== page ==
Unfortunately, although the Royal Palace of Luang Prabang is open to the public, it still remains closed for accommodations.  Visitors who might want to experience living in an exotic palace may find hotels and inns in the city of Luang Prabang. 

 

 

BRITISH ROYAL PALACES & ESTATES

 

With the recent surge in interest in the British Monarchy due to the marriage of Prince Harry (the sixth and soon to be seventh heir to the British throne) and Meghan Markle (nee Duchess of Sussex), it’s of interest to note that the British royals actually allow interested individuals to rent some royal palaces and estates when not in use. Among these are the Castle of Mey in Scottland, Osborne House in the Isle of Wight and Llwynywermod Estate in Wales.

 

 

The Catle of Mey was bought by the late Queen Mother (the Great Grandmother of Prince Harry) in 1952 after the death of King George VI.  The Castle is noted for the care lavished by the Queen Mother on the restoration of the structure and the adjoining gardens.  The castle also gives commanding views of the Scottish countryside.

 

 

 

 

 

 

 

Osborne House on the Island of Wight is best known as the family retreat of Queen Victoria and

 

Prince Albert.  Unlike the other English castles and estates, it is modestly called a house despite its palatial dimensions; and is notable for its Italian style in architecture.  It was known as the Queen’s favorite residence for the numerous happy memories it was witness to.

 

 

 

 

 

 

 

 

Lastly, the tongue-twisting Llwynywermod Estate is another “modest” residence, that this time is owned by Prince Charles and his second wife, the Duchess of Cornwall Camilla.  As befits the Prince of Wales’ title bestowed on Charles, the residence is found in Wales.  It was purchased by the Prince twelve years ago and to this day remains a favored residence.  The prince recently authorized several barn conversions on the estate, most likely to accommodate the increasing number of his family and staff.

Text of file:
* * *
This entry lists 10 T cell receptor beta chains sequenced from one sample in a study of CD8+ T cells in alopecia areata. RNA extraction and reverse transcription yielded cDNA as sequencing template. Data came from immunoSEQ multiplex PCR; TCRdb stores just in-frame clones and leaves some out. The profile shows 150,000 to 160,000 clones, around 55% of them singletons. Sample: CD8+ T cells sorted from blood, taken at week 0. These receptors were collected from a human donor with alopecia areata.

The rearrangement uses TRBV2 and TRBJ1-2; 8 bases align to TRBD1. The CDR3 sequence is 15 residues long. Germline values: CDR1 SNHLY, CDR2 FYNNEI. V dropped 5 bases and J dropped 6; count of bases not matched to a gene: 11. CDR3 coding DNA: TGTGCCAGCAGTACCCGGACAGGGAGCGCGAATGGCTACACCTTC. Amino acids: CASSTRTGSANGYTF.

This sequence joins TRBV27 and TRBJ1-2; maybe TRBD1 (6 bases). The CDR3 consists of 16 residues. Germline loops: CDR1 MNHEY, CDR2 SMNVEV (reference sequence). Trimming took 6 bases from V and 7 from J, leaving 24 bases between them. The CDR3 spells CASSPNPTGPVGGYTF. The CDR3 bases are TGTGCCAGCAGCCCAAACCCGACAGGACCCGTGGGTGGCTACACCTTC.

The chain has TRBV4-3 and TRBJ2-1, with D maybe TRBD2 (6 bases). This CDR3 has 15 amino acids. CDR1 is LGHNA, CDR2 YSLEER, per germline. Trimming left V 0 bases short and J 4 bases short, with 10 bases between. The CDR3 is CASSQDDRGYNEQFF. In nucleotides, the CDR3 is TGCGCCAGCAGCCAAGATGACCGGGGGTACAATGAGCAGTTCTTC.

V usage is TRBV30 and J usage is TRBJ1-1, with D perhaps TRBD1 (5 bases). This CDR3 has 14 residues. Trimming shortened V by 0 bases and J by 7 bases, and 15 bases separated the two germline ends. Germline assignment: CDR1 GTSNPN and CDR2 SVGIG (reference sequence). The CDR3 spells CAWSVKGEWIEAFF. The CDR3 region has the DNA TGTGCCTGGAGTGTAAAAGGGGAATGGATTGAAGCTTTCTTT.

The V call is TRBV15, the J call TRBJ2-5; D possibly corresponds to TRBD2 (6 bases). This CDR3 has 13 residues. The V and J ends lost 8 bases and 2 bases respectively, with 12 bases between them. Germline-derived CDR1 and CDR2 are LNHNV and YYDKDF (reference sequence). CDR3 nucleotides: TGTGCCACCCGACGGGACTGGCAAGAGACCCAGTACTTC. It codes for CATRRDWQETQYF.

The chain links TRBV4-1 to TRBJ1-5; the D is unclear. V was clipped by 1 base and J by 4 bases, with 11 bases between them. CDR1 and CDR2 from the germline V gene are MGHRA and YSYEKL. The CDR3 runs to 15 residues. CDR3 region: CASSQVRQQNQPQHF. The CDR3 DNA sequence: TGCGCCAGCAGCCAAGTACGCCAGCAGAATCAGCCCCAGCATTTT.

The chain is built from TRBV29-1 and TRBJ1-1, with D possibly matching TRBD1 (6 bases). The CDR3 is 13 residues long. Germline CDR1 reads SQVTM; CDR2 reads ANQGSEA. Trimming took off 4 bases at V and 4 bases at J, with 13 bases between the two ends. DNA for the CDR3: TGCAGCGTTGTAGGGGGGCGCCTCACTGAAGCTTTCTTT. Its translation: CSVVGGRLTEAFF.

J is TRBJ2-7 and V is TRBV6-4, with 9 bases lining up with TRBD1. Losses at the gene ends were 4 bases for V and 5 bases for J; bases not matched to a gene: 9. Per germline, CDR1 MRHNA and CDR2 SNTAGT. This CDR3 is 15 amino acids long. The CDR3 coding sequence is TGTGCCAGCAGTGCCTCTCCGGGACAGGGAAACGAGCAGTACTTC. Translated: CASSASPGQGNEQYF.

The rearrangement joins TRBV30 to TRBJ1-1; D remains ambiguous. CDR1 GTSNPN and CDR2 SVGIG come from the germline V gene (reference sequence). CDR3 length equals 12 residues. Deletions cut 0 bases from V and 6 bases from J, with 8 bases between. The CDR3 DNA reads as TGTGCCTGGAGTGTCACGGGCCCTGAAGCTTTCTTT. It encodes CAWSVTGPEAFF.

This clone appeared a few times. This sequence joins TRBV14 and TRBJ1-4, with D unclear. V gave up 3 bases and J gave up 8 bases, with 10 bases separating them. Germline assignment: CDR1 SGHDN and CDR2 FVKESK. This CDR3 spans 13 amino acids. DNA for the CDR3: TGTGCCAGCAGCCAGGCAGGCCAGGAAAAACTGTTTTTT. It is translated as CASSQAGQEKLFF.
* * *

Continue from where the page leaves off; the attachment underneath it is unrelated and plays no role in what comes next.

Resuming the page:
Just a point of clarification though, considering that the British Royal Family remains one of the most influential and visible royal families, most of their residences are in active use.  As such, the actual areas most often rented to outsiders are those so-called cottages or free-standing structures found within the estate.  Don’t think though that these cottages are small modest affairs.  Most have first-rate appointments with lavish dimensions.  In short, they are sizable structures despite their “cottage”-like description.

 

Of course, living and touring these opulent residences will surely tax even the most fit of travelers.  Our suggestion? Take a bottle of Cosme Cee Vitamin C supplement for the extra energy needed in walking through those countless halls and football-size rooms that are the hallmarks of most palaces and castles (and yes, even the so-called cottages).  That way, you will be able to enjoy your trip and stay in stylish digs effortlessly.